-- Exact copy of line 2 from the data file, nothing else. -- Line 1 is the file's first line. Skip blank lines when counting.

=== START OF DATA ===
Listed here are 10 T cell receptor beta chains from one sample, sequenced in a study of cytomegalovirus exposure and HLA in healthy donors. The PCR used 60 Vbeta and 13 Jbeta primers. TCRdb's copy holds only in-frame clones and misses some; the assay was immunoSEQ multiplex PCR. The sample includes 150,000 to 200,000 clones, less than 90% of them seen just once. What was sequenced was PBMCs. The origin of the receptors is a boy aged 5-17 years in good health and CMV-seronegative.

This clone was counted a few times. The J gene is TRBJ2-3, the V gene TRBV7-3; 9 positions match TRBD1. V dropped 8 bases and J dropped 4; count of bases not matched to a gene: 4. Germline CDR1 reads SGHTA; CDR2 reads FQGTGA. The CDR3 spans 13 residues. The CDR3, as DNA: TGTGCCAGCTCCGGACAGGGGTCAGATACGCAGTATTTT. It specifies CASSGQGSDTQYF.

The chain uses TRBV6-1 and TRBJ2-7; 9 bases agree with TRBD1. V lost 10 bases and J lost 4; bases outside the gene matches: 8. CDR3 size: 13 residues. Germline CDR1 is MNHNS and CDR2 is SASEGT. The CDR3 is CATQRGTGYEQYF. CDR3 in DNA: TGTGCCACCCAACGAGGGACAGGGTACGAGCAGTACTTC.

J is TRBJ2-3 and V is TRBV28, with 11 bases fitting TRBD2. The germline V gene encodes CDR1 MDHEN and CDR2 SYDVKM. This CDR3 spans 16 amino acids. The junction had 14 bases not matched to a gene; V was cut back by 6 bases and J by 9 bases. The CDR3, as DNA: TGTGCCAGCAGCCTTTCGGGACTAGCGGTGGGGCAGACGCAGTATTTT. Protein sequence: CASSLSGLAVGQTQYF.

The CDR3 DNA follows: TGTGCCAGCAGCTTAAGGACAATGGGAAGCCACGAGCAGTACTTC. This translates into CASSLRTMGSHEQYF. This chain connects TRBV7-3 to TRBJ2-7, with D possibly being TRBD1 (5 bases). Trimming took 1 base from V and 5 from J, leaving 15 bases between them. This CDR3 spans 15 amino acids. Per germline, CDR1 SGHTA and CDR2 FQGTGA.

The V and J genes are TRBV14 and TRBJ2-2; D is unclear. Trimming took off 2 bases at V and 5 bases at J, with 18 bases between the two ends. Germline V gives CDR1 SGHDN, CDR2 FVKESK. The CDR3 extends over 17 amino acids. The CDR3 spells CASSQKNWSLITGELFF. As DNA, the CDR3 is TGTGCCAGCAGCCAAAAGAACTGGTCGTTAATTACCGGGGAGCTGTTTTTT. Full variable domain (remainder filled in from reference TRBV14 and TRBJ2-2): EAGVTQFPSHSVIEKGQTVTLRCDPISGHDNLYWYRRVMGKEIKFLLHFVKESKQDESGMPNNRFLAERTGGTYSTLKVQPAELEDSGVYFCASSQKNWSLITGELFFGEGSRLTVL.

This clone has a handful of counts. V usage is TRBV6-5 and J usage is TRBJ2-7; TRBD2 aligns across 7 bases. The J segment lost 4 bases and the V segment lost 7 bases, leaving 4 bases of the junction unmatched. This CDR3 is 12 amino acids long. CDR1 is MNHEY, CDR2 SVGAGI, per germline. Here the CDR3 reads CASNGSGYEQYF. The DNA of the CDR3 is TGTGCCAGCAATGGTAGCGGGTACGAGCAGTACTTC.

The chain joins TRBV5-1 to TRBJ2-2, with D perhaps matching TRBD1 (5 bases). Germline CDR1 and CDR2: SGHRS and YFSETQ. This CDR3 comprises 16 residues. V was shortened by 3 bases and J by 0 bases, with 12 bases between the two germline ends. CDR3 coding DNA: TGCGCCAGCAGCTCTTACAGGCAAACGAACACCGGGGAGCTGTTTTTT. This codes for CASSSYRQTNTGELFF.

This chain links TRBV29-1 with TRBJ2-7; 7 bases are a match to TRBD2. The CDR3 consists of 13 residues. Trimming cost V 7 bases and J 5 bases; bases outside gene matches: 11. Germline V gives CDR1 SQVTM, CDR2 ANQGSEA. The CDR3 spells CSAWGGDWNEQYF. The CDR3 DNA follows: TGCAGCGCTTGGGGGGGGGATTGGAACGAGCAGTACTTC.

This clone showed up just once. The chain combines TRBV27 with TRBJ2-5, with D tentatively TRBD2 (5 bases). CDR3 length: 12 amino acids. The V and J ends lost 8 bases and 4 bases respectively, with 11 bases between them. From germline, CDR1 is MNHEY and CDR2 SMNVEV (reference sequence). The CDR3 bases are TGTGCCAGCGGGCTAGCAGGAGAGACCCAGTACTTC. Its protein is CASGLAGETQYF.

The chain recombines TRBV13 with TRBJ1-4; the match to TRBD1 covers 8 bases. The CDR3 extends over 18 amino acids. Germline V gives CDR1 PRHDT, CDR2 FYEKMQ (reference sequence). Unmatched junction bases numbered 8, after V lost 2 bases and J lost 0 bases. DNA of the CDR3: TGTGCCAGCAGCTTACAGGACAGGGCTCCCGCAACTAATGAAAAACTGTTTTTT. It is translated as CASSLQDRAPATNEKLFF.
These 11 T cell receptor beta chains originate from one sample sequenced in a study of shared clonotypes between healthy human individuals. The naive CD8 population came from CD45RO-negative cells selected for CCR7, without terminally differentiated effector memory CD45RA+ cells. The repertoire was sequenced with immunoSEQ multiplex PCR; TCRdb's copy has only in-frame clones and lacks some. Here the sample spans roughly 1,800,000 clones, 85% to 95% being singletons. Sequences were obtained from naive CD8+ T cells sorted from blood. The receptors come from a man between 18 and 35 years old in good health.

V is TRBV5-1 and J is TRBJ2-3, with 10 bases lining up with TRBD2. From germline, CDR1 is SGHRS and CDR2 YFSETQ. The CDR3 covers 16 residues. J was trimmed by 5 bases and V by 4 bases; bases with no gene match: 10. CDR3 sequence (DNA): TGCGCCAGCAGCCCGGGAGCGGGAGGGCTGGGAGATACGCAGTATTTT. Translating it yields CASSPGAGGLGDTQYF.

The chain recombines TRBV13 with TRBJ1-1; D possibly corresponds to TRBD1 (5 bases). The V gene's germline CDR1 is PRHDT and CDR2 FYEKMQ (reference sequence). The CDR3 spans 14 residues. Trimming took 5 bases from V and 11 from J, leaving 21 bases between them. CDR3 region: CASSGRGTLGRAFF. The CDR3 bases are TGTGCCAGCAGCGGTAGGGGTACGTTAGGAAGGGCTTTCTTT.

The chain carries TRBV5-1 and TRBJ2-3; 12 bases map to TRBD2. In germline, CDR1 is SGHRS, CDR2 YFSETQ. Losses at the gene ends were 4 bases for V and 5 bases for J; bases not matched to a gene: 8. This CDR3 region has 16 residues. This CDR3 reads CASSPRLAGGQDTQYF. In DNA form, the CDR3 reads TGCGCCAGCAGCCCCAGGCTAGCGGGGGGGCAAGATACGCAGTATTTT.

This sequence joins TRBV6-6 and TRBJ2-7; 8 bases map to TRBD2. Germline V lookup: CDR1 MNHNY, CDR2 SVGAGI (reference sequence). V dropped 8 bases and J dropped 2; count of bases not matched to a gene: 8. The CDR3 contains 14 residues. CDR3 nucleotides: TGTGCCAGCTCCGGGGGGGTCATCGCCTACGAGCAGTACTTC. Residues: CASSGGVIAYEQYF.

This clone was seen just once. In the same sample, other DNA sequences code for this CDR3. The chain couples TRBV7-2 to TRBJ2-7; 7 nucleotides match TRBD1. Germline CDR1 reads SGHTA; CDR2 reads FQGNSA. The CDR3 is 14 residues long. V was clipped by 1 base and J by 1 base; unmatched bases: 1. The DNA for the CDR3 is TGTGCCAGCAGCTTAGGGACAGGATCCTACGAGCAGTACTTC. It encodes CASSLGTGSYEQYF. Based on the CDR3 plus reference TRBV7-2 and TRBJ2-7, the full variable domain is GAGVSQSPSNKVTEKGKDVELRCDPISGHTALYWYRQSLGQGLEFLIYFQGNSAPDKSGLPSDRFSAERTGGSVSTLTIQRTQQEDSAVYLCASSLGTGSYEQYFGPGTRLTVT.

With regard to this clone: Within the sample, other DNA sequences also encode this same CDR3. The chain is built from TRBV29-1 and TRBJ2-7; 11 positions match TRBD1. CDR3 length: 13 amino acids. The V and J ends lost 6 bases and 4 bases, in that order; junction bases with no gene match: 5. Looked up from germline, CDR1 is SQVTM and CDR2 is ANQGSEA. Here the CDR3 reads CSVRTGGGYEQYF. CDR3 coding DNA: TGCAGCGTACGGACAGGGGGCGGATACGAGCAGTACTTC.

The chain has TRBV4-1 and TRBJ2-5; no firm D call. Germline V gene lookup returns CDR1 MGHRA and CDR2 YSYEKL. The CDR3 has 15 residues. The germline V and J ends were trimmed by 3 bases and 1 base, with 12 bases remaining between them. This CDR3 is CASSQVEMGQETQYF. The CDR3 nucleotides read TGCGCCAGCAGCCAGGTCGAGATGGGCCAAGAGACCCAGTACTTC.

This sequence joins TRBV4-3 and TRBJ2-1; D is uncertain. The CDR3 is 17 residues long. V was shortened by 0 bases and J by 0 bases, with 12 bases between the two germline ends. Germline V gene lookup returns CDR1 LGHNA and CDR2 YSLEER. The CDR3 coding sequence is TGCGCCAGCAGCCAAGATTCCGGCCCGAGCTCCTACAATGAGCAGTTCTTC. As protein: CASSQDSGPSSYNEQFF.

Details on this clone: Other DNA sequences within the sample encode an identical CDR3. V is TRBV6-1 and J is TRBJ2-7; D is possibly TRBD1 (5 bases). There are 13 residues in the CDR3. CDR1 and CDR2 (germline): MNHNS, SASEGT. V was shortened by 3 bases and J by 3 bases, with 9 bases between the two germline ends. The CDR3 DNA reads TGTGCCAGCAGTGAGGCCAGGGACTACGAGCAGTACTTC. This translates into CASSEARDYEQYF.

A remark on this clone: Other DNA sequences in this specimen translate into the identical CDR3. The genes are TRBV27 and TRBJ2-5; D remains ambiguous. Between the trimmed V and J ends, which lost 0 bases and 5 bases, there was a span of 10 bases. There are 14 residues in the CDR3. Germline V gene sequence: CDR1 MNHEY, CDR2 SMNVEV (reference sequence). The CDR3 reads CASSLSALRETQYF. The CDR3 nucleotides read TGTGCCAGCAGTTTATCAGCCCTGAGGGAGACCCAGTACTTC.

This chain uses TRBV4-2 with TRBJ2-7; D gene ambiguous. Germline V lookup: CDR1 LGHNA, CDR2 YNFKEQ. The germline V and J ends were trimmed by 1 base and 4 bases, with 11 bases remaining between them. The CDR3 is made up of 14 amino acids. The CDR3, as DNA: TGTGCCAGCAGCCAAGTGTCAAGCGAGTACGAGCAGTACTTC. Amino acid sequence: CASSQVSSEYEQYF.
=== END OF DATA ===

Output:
This clone was counted a few times. The J gene is TRBJ2-3, the V gene TRBV7-3; 9 positions match TRBD1. V dropped 8 bases and J dropped 4; count of bases not matched to a gene: 4. Germline CDR1 reads SGHTA; CDR2 reads FQGTGA. The CDR3 spans 13 residues. The CDR3, as DNA: TGTGCCAGCTCCGGACAGGGGTCAGATACGCAGTATTTT. It specifies CASSGQGSDTQYF.